Artisan Khushi Begum did not know anything about making handcrafted jewellery out of copper and brass when she came to Dharampur Purbapara area of Bogura town four years ago after getting married.
She learned it from her husband Abu Bakkar, who has been in the profession for a long time.
Towards the beginning, her husband did not want her to work on it. But when Abu Bakkar was injured in a road accident in 2018, she had to run the family by doing the job. Now they have their own house built with the earnings from making artisanal jewellery.
Khushi said, "I started making jewellery after finishing my household chores in the morning. The average daily income is Tk400. All the women in the area earn money by making ornaments with metal in their spare time."
Fancy Begum, wife of Abu Bakkar's brother, also has been in the profession for six years.
Fancy and her husband Zahurul Islam both do the same job and they earn about Tk1,000 per day.
Fancy said, "I am passionate about making this handcrafted jewellery. I have built a brick house and bought three decimals of land. I cover the educational expenses of our children."
Like Khushi and Fancy, at least 40,000 people of Bogura Sadar upazila are involved in making artisanal jewellery. Of them, more than 35,000 are women, according to Zakir Hossain, general secretary of Dharampur Bazar Shop Owners' Association.
The jewellery-making trade started in Dharampur area, locally known as Gohona Gram (jewellery village), around 150 years ago.
The ornaments were made with brass at the time. Later, the demand for gold jewellery began to increase. But in the late 1980s, the demand for gold ornaments started to fall. Then the artisans focused on making handcrafted jewellery out of brass and copper. From 2006, artisan jewellery making started in full swing. Later, a wholesale market of the ornaments developed in Dharampur Bazar, said the jewellery traders.
There are 238 artisan jewellery shops in the market. There is good demand for jewellery made in Bogura in different parts of the country, including: Dhaka, Chattogram, Rangpur, and Khulna.
According to the artisans, there is huge demand for the handcrafted ornaments, which look like gold jewellery for a wedding ceremony. Around 100 types of handcrafted jewellery are made in Dharampur.
Small factories of the jewellery have been set up in different parts of the region, including Dharampur Bazar. Around 3,000 people, including owners and workers, are involved in the factories of Dharampur Bazar.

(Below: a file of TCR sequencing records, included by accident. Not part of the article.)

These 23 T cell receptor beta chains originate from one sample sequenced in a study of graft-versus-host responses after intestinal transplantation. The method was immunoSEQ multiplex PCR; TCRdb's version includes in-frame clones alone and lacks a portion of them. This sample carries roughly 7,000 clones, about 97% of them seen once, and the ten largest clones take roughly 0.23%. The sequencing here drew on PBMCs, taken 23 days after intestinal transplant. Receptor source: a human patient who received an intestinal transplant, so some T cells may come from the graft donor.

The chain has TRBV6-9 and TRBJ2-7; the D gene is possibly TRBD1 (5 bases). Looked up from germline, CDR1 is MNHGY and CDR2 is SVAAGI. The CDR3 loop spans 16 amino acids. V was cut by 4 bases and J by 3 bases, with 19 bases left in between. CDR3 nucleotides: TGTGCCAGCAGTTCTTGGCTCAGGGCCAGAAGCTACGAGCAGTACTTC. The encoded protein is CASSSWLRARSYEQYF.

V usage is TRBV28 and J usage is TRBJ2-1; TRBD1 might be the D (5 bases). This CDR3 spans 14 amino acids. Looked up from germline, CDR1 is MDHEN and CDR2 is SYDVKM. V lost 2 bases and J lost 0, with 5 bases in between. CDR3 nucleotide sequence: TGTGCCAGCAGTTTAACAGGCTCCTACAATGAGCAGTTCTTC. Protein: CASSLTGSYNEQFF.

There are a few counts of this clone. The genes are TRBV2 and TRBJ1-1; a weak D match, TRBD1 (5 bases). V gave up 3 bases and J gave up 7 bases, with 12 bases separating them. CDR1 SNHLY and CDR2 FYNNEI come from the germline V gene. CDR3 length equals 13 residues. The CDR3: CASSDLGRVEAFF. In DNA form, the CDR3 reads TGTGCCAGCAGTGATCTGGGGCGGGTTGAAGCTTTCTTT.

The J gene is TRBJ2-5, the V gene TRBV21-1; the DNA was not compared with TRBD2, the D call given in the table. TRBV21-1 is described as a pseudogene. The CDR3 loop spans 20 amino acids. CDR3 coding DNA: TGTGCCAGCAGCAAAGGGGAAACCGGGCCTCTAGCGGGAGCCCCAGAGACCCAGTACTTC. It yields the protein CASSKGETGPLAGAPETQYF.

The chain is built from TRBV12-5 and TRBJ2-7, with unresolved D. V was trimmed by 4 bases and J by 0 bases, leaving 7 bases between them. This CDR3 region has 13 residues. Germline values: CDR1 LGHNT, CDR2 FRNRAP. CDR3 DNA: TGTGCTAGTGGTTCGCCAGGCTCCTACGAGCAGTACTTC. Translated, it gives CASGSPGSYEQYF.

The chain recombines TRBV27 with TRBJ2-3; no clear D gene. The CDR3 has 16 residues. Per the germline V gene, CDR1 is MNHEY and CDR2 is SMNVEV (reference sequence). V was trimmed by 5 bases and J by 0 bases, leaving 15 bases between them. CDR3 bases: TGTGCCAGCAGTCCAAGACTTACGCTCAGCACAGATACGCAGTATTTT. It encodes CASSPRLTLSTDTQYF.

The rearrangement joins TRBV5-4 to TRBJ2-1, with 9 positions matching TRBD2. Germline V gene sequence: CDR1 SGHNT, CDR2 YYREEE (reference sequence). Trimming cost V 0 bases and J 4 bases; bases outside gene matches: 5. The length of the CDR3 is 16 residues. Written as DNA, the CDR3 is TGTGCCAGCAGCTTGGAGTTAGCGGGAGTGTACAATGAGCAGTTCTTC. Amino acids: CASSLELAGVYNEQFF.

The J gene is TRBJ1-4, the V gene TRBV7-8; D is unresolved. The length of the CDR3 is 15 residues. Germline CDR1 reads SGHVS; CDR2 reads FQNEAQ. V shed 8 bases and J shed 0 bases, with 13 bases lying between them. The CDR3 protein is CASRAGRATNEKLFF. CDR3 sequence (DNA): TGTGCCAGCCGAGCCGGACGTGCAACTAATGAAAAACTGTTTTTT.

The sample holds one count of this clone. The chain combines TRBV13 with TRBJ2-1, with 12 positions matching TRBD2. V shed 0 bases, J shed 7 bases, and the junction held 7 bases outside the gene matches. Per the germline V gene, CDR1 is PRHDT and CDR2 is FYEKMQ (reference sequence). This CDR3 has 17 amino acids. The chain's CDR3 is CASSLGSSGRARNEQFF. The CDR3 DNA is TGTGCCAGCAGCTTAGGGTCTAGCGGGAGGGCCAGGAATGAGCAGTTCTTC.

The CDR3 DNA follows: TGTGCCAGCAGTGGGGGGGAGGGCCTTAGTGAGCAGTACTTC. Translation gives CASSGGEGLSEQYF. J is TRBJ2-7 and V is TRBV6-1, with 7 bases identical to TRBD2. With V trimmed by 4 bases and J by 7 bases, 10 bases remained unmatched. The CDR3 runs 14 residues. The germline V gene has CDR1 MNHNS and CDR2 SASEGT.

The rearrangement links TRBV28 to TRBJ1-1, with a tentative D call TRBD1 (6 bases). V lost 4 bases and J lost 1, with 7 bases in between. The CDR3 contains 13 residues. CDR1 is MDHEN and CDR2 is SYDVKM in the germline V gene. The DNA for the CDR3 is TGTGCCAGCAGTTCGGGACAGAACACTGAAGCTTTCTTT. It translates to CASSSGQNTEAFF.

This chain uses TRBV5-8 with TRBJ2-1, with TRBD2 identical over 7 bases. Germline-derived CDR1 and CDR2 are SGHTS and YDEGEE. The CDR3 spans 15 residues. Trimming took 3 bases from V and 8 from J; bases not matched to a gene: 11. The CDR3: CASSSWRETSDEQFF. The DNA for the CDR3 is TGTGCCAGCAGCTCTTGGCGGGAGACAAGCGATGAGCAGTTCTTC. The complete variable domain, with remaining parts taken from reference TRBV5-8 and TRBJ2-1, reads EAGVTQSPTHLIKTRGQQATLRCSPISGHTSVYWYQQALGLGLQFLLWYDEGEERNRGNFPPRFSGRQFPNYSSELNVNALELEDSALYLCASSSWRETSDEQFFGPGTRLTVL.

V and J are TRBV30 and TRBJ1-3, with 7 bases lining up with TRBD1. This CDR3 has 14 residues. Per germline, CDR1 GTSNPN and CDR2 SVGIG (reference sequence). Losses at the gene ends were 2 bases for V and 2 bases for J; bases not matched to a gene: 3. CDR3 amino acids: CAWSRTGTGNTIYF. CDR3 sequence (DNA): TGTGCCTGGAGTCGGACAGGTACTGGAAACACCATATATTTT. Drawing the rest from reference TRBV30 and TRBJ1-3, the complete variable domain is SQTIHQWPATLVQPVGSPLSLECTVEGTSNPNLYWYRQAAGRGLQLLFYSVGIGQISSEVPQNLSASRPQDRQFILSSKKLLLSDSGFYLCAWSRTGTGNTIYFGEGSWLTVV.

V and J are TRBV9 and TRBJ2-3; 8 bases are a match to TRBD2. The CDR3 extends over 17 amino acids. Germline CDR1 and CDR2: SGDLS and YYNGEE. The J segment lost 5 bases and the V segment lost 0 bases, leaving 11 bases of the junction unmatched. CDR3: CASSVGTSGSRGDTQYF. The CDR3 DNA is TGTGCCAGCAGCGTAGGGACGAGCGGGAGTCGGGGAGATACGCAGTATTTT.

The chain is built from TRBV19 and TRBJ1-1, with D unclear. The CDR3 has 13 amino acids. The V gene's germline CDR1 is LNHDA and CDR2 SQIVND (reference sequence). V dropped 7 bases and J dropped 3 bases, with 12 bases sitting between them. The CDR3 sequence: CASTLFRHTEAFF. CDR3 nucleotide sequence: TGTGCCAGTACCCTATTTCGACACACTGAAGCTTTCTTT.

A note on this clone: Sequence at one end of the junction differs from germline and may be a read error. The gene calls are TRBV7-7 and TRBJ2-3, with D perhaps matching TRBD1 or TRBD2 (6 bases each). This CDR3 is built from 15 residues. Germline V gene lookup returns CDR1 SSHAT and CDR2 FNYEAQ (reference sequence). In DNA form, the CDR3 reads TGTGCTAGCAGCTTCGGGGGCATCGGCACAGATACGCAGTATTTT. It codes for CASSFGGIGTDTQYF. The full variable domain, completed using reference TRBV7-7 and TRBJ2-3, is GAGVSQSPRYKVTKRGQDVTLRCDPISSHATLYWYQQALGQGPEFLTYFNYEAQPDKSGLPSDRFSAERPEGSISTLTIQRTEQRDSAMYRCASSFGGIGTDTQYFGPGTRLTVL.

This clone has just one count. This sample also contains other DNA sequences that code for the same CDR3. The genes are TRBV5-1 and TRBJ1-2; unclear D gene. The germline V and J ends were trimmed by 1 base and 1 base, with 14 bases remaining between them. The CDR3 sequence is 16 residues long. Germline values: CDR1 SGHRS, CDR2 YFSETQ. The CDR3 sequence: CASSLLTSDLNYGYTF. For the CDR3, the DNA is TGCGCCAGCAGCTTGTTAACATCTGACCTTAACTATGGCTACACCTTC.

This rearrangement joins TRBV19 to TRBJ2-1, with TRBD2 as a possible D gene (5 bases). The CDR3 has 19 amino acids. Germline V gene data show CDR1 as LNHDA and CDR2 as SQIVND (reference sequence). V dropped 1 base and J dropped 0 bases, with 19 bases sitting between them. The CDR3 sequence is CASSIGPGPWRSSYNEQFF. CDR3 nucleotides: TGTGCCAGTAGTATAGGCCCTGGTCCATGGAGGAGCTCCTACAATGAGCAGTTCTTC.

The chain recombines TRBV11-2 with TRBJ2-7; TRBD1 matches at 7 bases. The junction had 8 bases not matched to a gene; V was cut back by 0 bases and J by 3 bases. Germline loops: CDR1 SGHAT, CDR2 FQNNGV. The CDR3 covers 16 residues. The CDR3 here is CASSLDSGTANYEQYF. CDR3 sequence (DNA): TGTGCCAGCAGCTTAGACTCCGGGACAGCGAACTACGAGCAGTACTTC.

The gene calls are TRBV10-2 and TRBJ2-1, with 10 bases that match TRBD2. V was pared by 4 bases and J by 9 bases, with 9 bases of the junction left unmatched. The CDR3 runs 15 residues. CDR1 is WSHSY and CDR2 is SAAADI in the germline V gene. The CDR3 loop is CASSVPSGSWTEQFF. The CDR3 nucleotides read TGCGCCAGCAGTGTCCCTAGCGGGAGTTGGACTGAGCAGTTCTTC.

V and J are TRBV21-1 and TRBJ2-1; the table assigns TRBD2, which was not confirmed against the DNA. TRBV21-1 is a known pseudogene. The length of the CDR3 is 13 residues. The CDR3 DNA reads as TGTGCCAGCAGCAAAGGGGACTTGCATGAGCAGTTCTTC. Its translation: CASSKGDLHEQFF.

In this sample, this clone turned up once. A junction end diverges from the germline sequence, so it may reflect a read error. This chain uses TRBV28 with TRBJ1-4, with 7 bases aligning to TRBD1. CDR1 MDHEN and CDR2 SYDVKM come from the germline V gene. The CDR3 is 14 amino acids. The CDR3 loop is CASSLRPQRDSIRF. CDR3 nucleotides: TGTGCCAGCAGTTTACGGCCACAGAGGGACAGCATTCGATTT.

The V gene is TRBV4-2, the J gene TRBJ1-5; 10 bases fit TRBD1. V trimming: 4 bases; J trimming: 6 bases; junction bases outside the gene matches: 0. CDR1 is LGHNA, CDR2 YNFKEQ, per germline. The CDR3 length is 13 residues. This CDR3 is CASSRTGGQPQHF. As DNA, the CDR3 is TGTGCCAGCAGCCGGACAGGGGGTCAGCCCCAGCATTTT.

At present, handcrafted jewellery worth at least Tk50 lakh is sold on the market per day, according to Ramzan Ali Sardar, president of the Dharampur Bazar Shop Owners' Association.
As such, a monthly transaction of Tk15 crore takes place there.
Women take orders from the traders and make the ornaments at their homes. Some of them have set up small factories in their houses. Although it started in Dharampur, the industry spread in many other areas, including Nishindara, Jhopgari, Phulbari and Baropur areas, of the district town.
During a recent visit to Dharmupar, Nishindara, Jhopgari and Atapara areas, our correspondent saw that not only housewives but also many female students were involved in making the ornaments.
Aduri Akhter, a second year honours student of the Government Mujibur Rahman Women's College, and a resident of Nishindara Uttar Para, said she made artisanal jewellery to bear her education expenditures.
Sadia, a Higher Secondary Certificate (HSC) student living in Palli Mangal area of Sadar upazila, said making jewellery was initially her hobby, but now she is happy to earn money from it.
Shafiqul Islam, owner of Shafiq Gold and Antique Jewellers in Dharampur Bazar, has been in the business for 15 years. He usually sells the products wholesale. Jewellery traders from all over the country come to buy the jewellery from him.
He sells products worth at least Tk30 lakh per month to the traders of Jashore, Barisal and Rangpur.
Recently, Md Jibon Minsha came to Dharampur from Gazipur's Tongi, where he has a jewellery shop, to buy the handmade ornaments at wholesale rate.
At present, the demand for these products has increased, he said.
He went to Dharampur due to the good reputation of the artisanal jewellery made there.
Zakir Hossain, general secretary of the Dharampur Bazar Shop Owners' Association, said, "The jewellery business is doing well after overcoming the [novel] coronavirus' impacts. Bogura's jewellery has a good reputation. This is why the number of craftspeople is increasing day by day. New factories are being built. There is demand for antique jewellery in India as well due to the high price of gold. Many women will be able to become successful entrepreneurs if the government provides low interest loans for them."
The Department of Women's Affairs provides training and loans to enhance the skills of women in various fields. When asked whether there was a training programme or a loan facility for the women of Dharampur, Md Shahidul Islam, deputy director of the district's women's affairs department, said, "Thousands of women work in Dharampur at their own initiative. The Department of Women's Affairs is seriously considering whether it is possible to arrange loans for them."
Meanwhile, the Bangladesh Small and Cottage Industries Corporation (BSCIC) has the opportunity to provide low interest loans for small, micro, cottage and medium industries. The corporation provides loans from Tk2 lakh to Tk20 lakh for cottage industries at 9-10% interest rates.
Md Jahedul Islam, deputy manager of Bogura BSCIC, said, "Many of the artisans of Dharampur have contacted us for loans. But they do not want to accept our terms and conditions. For this reason, it has not been possible to give a loan to anyone as yet."